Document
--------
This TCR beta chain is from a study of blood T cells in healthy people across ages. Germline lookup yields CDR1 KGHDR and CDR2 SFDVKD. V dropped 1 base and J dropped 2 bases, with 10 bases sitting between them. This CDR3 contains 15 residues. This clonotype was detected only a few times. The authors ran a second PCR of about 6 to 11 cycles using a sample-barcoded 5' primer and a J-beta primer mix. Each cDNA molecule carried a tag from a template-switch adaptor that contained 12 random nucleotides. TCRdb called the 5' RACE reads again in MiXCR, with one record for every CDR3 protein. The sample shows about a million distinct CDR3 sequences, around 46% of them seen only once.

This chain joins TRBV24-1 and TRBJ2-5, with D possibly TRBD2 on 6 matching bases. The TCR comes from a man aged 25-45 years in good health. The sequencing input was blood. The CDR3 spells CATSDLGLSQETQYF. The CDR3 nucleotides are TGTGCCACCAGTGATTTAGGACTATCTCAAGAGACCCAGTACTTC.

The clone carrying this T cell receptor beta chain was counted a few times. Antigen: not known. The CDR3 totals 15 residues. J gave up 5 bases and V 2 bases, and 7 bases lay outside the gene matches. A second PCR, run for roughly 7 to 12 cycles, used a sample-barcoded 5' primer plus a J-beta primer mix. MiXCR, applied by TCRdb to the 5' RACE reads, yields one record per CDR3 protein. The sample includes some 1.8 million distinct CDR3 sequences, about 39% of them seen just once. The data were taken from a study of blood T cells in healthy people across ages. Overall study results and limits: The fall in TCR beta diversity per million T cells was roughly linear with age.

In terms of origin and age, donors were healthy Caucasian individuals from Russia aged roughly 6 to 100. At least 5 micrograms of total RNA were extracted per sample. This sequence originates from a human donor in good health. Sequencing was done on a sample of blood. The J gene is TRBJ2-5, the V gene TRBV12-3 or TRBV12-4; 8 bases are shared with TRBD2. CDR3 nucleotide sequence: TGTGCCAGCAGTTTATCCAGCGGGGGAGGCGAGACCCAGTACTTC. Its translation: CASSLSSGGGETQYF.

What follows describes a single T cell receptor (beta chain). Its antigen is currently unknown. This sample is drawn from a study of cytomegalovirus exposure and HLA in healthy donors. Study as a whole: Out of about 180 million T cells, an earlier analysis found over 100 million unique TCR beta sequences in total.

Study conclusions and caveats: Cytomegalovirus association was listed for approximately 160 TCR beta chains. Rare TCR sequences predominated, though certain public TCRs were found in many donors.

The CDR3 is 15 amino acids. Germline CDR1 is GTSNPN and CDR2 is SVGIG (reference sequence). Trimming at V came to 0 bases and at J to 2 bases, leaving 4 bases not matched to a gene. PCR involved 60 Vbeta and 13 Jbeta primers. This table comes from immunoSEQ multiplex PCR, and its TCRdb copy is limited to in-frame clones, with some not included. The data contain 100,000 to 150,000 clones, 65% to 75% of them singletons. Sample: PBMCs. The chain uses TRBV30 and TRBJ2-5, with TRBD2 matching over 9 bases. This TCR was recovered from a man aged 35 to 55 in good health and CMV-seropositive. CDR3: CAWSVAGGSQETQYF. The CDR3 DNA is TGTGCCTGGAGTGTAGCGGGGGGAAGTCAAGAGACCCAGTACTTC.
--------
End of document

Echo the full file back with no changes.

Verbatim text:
This TCR beta chain is from a study of blood T cells in healthy people across ages. Germline lookup yields CDR1 KGHDR and CDR2 SFDVKD. V dropped 1 base and J dropped 2 bases, with 10 bases sitting between them. This CDR3 contains 15 residues. This clonotype was detected only a few times. The authors ran a second PCR of about 6 to 11 cycles using a sample-barcoded 5' primer and a J-beta primer mix. Each cDNA molecule carried a tag from a template-switch adaptor that contained 12 random nucleotides. TCRdb called the 5' RACE reads again in MiXCR, with one record for every CDR3 protein. The sample shows about a million distinct CDR3 sequences, around 46% of them seen only once.

This chain joins TRBV24-1 and TRBJ2-5, with D possibly TRBD2 on 6 matching bases. The TCR comes from a man aged 25-45 years in good health. The sequencing input was blood. The CDR3 spells CATSDLGLSQETQYF. The CDR3 nucleotides are TGTGCCACCAGTGATTTAGGACTATCTCAAGAGACCCAGTACTTC.

The clone carrying this T cell receptor beta chain was counted a few times. Antigen: not known. The CDR3 totals 15 residues. J gave up 5 bases and V 2 bases, and 7 bases lay outside the gene matches. A second PCR, run for roughly 7 to 12 cycles, used a sample-barcoded 5' primer plus a J-beta primer mix. MiXCR, applied by TCRdb to the 5' RACE reads, yields one record per CDR3 protein. The sample includes some 1.8 million distinct CDR3 sequences, about 39% of them seen just once. The data were taken from a study of blood T cells in healthy people across ages. Overall study results and limits: The fall in TCR beta diversity per million T cells was roughly linear with age.

In terms of origin and age, donors were healthy Caucasian individuals from Russia aged roughly 6 to 100. At least 5 micrograms of total RNA were extracted per sample. This sequence originates from a human donor in good health. Sequencing was done on a sample of blood. The J gene is TRBJ2-5, the V gene TRBV12-3 or TRBV12-4; 8 bases are shared with TRBD2. CDR3 nucleotide sequence: TGTGCCAGCAGTTTATCCAGCGGGGGAGGCGAGACCCAGTACTTC. Its translation: CASSLSSGGGETQYF.

What follows describes a single T cell receptor (beta chain). Its antigen is currently unknown. This sample is drawn from a study of cytomegalovirus exposure and HLA in healthy donors. Study as a whole: Out of about 180 million T cells, an earlier analysis found over 100 million unique TCR beta sequences in total.

Study conclusions and caveats: Cytomegalovirus association was listed for approximately 160 TCR beta chains. Rare TCR sequences predominated, though certain public TCRs were found in many donors.

The CDR3 is 15 amino acids. Germline CDR1 is GTSNPN and CDR2 is SVGIG (reference sequence). Trimming at V came to 0 bases and at J to 2 bases, leaving 4 bases not matched to a gene. PCR involved 60 Vbeta and 13 Jbeta primers. This table comes from immunoSEQ multiplex PCR, and its TCRdb copy is limited to in-frame clones, with some not included. The data contain 100,000 to 150,000 clones, 65% to 75% of them singletons. Sample: PBMCs. The chain uses TRBV30 and TRBJ2-5, with TRBD2 matching over 9 bases. This TCR was recovered from a man aged 35 to 55 in good health and CMV-seropositive. CDR3: CAWSVAGGSQETQYF. The CDR3 DNA is TGTGCCTGGAGTGTAGCGGGGGGAAGTCAAGAGACCCAGTACTTC.